Tuesday, August 26, 2014

Pickles and Promises


I'm an old soul. I love old movies, old TV shows, old houses. Now that we live in Mayberry, I've deemed it necessary to brush up on my Andy Griffith Show knowledge. Have you seen the pickle episode? The short version is that Aunt Bea's homemade pickles aren't exactly on the favorites list for Andy, Barney and Opie. At the end of the episode, Andy and Barney try to decide what to do with said heinous pickles. Andy reluctantly exclaims, "We'll do what we shoulda done in the first place... Learn to love 'em."

I'm not sure if this is proof that I'm crazy or that God can really use anything to teach me a lesson, but I indeed learned something with that statement.

I said in my last post that we can't get out of the valley. I've been in this season of intense anger. This song played at church on Sunday. In the midst, I found myself raging on the inside. "I trusted you... and look what happened." I proceeded to list all the things that make me angry; as if He didn't already know.

A few days later I heard Andy say that line. "Just learn to love 'em."

Learn to love it.

I can spend all this time complaining and adding extra knots to my burdened shoulders, but it doesn't change anything. I can worry about my husband and my babies all day long if I want to, but it doesn't do any good. I can yell and scream at my Creator and try to claw my own way out of this freakin' valley, but that doesn't mean I'll get out.

As Christians, we're called to praise Him in the storm. To be thankful for trials and hard times - - valleys. That seemed a little bizarre to me until recently.

But the idea is not that if we praise Him, if we're thankful, that it will change any of the circumstances. What happens when we change our mode of thinking and focus on Jesus? What happens when we notice the good things and focus on the blessings instead?


We just learn to love the valley


Tuesday, August 12, 2014

Faith

Hope.

I've been bombarded with that word lately. THIS song has been on unintentional repeat. I'm pretty sure I hear it every time I get in the car. The thing is, we can't get out of this valley. Everything good that happens comes with an overwhelmingly hard sliver of crap. Every time we think we're making our way up the mountain, we slide right back down where we started.


I'm tired.

I look at myself in the mirror and I know I've earned those dark circles. I feel the invisible bruises; I carry the burdens; I see the scars.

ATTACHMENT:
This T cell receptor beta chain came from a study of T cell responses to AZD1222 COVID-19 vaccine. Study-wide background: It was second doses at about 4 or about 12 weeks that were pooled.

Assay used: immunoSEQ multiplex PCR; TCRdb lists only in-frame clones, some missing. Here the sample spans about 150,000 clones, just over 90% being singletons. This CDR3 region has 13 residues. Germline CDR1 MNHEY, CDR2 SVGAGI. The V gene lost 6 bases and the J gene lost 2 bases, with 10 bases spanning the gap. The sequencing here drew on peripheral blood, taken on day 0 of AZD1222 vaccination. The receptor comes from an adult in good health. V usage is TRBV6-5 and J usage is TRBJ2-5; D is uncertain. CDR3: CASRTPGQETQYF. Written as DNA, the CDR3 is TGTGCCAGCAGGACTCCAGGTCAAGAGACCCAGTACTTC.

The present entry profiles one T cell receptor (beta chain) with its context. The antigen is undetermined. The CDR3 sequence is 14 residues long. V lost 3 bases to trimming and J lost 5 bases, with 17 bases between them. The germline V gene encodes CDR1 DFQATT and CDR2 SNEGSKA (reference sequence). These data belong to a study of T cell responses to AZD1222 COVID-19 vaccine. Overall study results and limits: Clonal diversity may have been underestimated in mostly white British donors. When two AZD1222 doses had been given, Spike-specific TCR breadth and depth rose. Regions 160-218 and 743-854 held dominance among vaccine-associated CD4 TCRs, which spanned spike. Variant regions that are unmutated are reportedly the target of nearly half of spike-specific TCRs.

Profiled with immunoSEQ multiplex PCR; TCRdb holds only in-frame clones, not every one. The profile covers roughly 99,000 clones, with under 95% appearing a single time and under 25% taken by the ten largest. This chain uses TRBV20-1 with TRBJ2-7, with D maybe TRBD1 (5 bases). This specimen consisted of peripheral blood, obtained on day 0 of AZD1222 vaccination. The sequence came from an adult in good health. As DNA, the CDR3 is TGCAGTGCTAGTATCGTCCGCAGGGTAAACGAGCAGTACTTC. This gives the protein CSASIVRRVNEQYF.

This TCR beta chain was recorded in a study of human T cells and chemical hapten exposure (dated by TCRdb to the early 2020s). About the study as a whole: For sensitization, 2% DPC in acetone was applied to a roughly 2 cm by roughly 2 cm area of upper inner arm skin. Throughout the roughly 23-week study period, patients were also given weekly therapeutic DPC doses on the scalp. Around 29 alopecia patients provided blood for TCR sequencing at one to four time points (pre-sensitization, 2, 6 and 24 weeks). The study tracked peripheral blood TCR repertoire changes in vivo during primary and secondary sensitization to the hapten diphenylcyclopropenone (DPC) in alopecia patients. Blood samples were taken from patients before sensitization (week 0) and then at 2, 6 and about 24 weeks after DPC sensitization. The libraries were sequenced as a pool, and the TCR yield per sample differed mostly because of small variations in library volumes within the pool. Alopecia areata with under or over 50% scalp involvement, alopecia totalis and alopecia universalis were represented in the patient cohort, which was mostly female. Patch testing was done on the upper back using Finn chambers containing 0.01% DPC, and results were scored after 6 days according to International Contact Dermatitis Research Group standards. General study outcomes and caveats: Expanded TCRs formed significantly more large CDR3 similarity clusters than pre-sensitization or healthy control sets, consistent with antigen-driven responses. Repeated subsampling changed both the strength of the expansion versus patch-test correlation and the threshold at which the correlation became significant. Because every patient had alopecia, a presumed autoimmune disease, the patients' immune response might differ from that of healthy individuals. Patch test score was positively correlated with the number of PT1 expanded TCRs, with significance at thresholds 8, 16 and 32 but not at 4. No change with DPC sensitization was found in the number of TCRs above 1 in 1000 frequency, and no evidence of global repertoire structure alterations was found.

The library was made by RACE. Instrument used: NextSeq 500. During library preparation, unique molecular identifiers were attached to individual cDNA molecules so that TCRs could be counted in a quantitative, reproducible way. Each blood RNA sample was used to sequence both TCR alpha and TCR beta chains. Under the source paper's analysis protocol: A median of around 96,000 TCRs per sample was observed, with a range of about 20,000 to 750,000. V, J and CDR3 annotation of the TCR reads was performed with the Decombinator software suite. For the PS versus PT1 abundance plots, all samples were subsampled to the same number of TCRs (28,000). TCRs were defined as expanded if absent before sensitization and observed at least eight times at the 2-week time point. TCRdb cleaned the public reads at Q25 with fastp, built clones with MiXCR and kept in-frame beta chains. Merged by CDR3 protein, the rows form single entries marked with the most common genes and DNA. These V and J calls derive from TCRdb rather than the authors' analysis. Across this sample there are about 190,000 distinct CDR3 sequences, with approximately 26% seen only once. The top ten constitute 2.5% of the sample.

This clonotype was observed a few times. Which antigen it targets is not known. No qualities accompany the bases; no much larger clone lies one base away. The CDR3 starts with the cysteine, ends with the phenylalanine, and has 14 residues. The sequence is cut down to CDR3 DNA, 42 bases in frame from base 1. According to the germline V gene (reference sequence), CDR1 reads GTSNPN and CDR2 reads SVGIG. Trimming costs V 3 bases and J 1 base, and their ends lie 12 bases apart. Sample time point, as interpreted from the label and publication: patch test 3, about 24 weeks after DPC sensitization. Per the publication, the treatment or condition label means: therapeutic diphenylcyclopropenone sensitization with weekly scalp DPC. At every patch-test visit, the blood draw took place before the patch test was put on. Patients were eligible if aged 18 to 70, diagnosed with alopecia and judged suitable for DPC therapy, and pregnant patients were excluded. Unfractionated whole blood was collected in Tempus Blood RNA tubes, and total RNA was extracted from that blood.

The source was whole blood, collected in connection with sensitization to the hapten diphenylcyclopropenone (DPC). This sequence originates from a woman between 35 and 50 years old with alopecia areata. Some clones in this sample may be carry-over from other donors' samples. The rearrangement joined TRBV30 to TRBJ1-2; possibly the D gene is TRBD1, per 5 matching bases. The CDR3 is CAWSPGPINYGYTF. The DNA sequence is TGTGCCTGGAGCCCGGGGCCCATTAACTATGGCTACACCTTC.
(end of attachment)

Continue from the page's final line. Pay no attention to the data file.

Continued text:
"It's just a season" they said. "It'll come to an end" they tell me. "It won't be like this forever" they mutter. Really? What about the things that won't end? What about Sandbox demons we are constantly fighting. What about those conversations about whether or not Lexi will be here to see her twelfth birthday or asking if she can get your lungs if something were to happen to you. How about wondering if Ben will ever go to college or live on his own.

Those things don't go away.


Things like cancer and car wrecks and family issues and depression. You can fight those and you can win. There's an option to beat it. There's hope that you'll get there. There's hope that there's light at the end of the tunnel.

We won't win this shit. We can't beat Down syndrome or CF. There is nothing to win. We've tried crawling up the mountain; we've even tried sprinting. We can't get up there. It doesn't go away.

Maybe I'm a little angry today. I'm not sorry.

Do I have hope? I don't know.


Maybe my hope has shifted.

There's a difference in hope and faith.

Webster says hope is to want something to happen or be true. But faith? Faith is knowing that it's true.

I have hope that I'll sit and chat on a front porch one day. I'll sip my coffee and reminisce about the old days. "Remember all those years ago when life was really hard? Remember when we never thought we'd get here?" Hell, maybe we'll still be in the valley then.

I don't even have hope that it'll end. I'm not sure what I'd do if it did.

Oh, but faith? Oh I've got faith.

I have faith that even if we stay in the valley the rest of our lives, we won't be alone. I have faith that Jesus is holding my hand, sometimes pulling me along because I can't even move without Him. I have faith that this is a story He's going to use to make Himself famous because, in the end, it's not about me anyway. I have faith that we'll keep moving even if it never ends. 

Who knows. Maybe my front porch will be in Heaven and I'll sip coffee with Jesus. Maybe I'll look back at this post and realize faith and hope go hand in hand. I'm not there yet.

But wherever, whenever; there is faith.